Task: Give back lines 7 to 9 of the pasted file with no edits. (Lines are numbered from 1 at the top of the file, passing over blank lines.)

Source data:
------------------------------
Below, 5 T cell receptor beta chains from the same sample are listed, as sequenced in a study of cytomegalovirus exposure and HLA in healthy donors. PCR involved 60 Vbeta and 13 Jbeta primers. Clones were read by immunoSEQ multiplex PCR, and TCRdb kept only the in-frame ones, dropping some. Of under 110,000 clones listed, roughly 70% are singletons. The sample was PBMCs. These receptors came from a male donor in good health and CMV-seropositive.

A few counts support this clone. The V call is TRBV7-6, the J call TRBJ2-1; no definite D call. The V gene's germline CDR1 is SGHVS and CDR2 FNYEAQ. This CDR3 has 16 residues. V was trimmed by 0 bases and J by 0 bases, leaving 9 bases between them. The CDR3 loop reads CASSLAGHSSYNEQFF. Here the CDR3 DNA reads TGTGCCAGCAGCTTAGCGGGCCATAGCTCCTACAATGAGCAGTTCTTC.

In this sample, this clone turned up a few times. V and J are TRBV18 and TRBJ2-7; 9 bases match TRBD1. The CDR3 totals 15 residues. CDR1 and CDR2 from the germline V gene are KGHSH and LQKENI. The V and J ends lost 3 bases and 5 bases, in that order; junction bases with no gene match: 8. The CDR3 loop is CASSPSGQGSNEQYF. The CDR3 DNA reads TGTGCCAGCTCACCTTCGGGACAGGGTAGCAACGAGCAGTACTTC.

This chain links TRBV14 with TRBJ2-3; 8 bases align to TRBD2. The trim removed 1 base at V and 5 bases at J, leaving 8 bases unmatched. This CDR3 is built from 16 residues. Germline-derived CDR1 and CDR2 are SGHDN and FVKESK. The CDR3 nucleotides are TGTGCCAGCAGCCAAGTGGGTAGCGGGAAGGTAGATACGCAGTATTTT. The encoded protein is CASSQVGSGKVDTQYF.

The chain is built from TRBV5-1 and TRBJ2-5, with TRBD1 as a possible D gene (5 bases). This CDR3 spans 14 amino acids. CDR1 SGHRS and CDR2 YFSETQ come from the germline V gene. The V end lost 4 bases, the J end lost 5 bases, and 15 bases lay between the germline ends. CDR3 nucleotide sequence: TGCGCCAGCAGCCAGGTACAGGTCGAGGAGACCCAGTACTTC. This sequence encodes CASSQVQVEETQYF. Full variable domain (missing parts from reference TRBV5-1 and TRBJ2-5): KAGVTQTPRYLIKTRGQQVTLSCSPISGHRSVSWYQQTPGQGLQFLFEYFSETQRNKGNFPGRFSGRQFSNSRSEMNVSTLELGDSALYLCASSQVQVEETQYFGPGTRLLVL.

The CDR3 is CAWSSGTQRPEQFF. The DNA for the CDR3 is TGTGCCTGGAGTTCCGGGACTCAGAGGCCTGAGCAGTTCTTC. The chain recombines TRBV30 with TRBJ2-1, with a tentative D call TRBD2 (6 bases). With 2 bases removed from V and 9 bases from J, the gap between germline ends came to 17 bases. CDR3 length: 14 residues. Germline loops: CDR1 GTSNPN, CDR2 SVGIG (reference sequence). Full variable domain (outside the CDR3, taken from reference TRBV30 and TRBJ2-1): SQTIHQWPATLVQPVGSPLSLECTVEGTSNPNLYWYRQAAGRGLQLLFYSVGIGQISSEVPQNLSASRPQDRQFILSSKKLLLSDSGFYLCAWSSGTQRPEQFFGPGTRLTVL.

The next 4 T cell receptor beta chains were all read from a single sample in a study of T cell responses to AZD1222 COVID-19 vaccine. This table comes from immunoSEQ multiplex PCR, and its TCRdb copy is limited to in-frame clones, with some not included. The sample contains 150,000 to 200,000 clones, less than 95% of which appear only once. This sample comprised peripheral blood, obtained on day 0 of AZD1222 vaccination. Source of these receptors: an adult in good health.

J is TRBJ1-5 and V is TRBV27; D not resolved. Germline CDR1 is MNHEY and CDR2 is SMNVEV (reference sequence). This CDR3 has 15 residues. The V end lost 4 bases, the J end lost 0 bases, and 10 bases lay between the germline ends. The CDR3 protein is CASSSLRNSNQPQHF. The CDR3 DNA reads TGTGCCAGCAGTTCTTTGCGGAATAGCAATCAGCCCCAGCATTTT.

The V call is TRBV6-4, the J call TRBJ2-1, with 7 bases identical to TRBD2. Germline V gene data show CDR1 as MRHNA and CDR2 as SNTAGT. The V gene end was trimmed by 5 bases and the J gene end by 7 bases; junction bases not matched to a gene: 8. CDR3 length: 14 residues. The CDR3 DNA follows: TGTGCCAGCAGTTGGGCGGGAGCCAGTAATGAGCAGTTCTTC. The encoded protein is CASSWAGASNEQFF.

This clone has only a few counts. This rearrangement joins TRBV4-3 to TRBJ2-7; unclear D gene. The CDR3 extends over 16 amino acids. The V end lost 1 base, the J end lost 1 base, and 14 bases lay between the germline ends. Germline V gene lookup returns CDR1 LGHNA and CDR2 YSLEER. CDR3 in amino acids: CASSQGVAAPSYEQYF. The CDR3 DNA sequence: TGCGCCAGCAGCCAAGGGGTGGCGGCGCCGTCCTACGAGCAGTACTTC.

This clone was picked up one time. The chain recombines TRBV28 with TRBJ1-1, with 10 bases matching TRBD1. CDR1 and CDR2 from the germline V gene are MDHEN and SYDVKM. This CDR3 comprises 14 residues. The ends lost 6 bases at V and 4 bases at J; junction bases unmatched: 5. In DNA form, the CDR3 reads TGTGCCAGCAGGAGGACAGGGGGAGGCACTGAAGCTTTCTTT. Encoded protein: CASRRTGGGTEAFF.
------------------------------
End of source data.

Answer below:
The next 4 T cell receptor beta chains were all read from a single sample in a study of T cell responses to AZD1222 COVID-19 vaccine. This table comes from immunoSEQ multiplex PCR, and its TCRdb copy is limited to in-frame clones, with some not included. The sample contains 150,000 to 200,000 clones, less than 95% of which appear only once. This sample comprised peripheral blood, obtained on day 0 of AZD1222 vaccination. Source of these receptors: an adult in good health.

J is TRBJ1-5 and V is TRBV27; D not resolved. Germline CDR1 is MNHEY and CDR2 is SMNVEV (reference sequence). This CDR3 has 15 residues. The V end lost 4 bases, the J end lost 0 bases, and 10 bases lay between the germline ends. The CDR3 protein is CASSSLRNSNQPQHF. The CDR3 DNA reads TGTGCCAGCAGTTCTTTGCGGAATAGCAATCAGCCCCAGCATTTT.

The V call is TRBV6-4, the J call TRBJ2-1, with 7 bases identical to TRBD2. Germline V gene data show CDR1 as MRHNA and CDR2 as SNTAGT. The V gene end was trimmed by 5 bases and the J gene end by 7 bases; junction bases not matched to a gene: 8. CDR3 length: 14 residues. The CDR3 DNA follows: TGTGCCAGCAGTTGGGCGGGAGCCAGTAATGAGCAGTTCTTC. The encoded protein is CASSWAGASNEQFF.